Near Munich, at the Leibniz Supercomputing Centre, magnificent work was afoot. The researchers (a team from Leibniz, Intel and the Australian National University) were producing the largest turbulence simulations in history: a series of interstellar reconstructions, some comprised of more than one trillion grid elements, revealing the stretches and folds of the universe by which stars are birthed.
Then, they visualized the results.
Turbulent flow simulations are often used to characterize systems like weather and industrial design, but they can also illuminate astrophysical elements such as cosmic ray particles, magnetic fields and the flames of supernovae. These researchers sought to illuminate the formation of stars by examining the interplay between supersonic turbulence, subsonic turbulence and magnetic fields.
The simulations at Leibniz, which ran up to a resolution of 100483, included both hydrodynamical (HD) and magneto-hydrodynamical (MHD) runs. They were run on the SuperMUC-NG supercomputer at Leibniz, a Lenovo system with nearly 6,500 nodes (outfitted with Intel 8174 Xeon Skylake CPUs), main memory of 719 TB, and a Linpack mark of 19.5 petaflops – placing it 9th on the most recent Top500 list.
In the course of this research, the team put SuperMUC-NG to work: “the 100483 HD simulation alone,” the researchers wrote, “required about 131 TB memory, over 23 TB of disk space per snapshot (with more than 100 snapshots produced during the simulation campaign), and 45 million CPU-h of computing time.”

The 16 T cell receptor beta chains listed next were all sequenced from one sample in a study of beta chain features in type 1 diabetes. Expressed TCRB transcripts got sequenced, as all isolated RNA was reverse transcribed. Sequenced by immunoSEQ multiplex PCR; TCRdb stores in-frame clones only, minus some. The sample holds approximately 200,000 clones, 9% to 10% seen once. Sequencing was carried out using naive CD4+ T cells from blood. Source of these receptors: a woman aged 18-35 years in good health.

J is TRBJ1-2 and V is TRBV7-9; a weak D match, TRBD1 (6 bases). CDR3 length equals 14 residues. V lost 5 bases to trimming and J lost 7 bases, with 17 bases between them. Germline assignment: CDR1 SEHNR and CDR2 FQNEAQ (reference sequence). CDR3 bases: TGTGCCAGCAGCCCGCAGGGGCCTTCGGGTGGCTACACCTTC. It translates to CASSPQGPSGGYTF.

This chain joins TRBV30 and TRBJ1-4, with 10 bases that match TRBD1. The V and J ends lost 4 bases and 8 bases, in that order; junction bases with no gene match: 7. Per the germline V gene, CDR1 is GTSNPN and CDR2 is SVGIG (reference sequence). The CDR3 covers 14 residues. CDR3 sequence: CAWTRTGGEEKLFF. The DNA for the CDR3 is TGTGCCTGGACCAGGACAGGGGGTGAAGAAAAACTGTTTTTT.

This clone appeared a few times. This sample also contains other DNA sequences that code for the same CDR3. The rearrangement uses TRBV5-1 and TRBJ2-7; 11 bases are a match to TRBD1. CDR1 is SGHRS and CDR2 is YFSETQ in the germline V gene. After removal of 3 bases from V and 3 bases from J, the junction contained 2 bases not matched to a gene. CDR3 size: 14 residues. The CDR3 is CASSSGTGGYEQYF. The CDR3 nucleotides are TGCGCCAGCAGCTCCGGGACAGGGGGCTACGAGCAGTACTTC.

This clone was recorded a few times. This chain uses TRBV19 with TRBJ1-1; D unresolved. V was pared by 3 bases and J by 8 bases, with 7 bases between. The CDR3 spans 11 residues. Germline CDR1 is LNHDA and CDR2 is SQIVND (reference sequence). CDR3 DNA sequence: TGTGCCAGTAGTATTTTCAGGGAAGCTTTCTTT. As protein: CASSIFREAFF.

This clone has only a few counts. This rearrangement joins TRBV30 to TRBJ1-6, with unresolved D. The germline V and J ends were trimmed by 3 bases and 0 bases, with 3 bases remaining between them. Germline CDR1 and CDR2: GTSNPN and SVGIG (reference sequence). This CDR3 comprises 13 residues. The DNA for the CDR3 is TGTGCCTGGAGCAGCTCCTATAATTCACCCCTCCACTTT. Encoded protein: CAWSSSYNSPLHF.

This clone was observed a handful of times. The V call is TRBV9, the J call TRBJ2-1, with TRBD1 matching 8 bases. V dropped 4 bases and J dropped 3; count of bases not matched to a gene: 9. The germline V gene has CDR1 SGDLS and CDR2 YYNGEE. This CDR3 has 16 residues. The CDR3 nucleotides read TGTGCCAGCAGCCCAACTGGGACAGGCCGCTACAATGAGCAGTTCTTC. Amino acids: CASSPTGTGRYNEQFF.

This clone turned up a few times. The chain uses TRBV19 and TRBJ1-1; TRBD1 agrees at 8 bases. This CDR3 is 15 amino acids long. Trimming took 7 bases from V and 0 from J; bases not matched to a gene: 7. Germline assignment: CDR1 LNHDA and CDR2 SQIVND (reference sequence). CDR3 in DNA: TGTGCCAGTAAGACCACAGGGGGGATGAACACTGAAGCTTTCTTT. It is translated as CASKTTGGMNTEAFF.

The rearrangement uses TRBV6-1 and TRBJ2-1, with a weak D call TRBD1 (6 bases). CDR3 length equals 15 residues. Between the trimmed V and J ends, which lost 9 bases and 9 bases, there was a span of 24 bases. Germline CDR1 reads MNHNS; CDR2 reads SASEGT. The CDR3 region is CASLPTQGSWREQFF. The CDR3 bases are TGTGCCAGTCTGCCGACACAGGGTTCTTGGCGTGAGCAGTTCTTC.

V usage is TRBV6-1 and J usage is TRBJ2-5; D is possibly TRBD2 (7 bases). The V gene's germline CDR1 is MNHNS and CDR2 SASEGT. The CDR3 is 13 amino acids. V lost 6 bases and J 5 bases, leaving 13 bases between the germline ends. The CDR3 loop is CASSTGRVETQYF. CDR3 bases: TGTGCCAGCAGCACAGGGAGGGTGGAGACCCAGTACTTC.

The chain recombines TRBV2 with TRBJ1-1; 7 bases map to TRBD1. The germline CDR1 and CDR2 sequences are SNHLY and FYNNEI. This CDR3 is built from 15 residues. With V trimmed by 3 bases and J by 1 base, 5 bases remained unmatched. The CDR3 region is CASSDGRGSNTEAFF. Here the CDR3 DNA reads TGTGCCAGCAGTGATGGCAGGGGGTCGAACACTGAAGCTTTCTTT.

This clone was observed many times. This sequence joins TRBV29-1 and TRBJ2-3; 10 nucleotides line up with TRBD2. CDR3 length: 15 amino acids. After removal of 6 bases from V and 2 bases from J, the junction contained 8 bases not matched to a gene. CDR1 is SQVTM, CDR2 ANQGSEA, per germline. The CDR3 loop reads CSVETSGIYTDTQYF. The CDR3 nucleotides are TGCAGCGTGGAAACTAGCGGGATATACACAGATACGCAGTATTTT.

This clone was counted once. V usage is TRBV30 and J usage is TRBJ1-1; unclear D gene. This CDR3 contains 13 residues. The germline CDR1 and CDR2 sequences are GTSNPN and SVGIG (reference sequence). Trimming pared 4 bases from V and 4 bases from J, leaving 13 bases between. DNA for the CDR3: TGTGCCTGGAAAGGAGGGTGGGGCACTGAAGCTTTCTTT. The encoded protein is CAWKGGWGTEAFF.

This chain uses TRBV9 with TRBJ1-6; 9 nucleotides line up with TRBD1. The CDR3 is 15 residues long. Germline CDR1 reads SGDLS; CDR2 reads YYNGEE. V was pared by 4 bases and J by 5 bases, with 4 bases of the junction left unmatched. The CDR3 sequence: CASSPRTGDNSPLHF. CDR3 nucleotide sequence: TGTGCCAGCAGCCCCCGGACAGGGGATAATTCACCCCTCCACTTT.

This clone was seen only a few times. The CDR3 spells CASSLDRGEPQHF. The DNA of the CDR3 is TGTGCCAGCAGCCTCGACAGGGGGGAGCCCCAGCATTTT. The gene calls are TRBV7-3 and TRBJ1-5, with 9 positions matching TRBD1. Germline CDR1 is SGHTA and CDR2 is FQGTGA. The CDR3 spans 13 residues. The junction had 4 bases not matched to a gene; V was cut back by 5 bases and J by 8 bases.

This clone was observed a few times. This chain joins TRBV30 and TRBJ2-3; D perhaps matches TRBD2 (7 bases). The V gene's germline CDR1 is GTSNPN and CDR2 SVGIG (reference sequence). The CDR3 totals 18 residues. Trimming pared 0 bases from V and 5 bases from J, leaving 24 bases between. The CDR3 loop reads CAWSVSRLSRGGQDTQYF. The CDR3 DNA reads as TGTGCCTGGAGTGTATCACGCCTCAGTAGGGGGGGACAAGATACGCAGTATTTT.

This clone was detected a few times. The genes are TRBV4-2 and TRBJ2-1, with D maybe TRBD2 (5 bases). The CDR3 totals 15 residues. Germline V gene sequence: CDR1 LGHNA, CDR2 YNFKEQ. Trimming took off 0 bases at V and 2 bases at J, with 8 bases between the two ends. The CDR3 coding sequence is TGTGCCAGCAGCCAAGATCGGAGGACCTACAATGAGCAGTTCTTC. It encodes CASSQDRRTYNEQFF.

The researchers were faced with correspondingly large challenges when visualizing the enormous datasets that resulted. Basing their approach on a custom version of VisIt and the Intel OSPRay rendering engine, they utilized ray tracing, which they described as “particularly well-suited” to run on highly parallel architectures like those of SuperMUC-NG due to “excellent parallel scalability.” They also performed the visualizations and post-processing on the same machine that ran the simulations, reducing the need to transfer data, adapt to new hardware or generally adjust the computational workflow.
The result: the first simulations to resolve the transition between supersonic and subsonic turbulence, known as the “sonic scale” – and a brilliant, otherworldly rendering of the turbulent flows and dense “filament” distributions that give birth to the “seeds of newborn stars.” The video below, provided by Leibniz, illustrates the outcome.
About the research
The research described in the article has been submitted to Parallel Computing as “Visualizing the world’s largest turbulence simulation.” It was written by Salvatore Cielo, Luigi Iapichino, Johannes Gunther, Christopher Federrath, Elisabeth Mayer and Markus Wiedemann. It can be accessed at this link.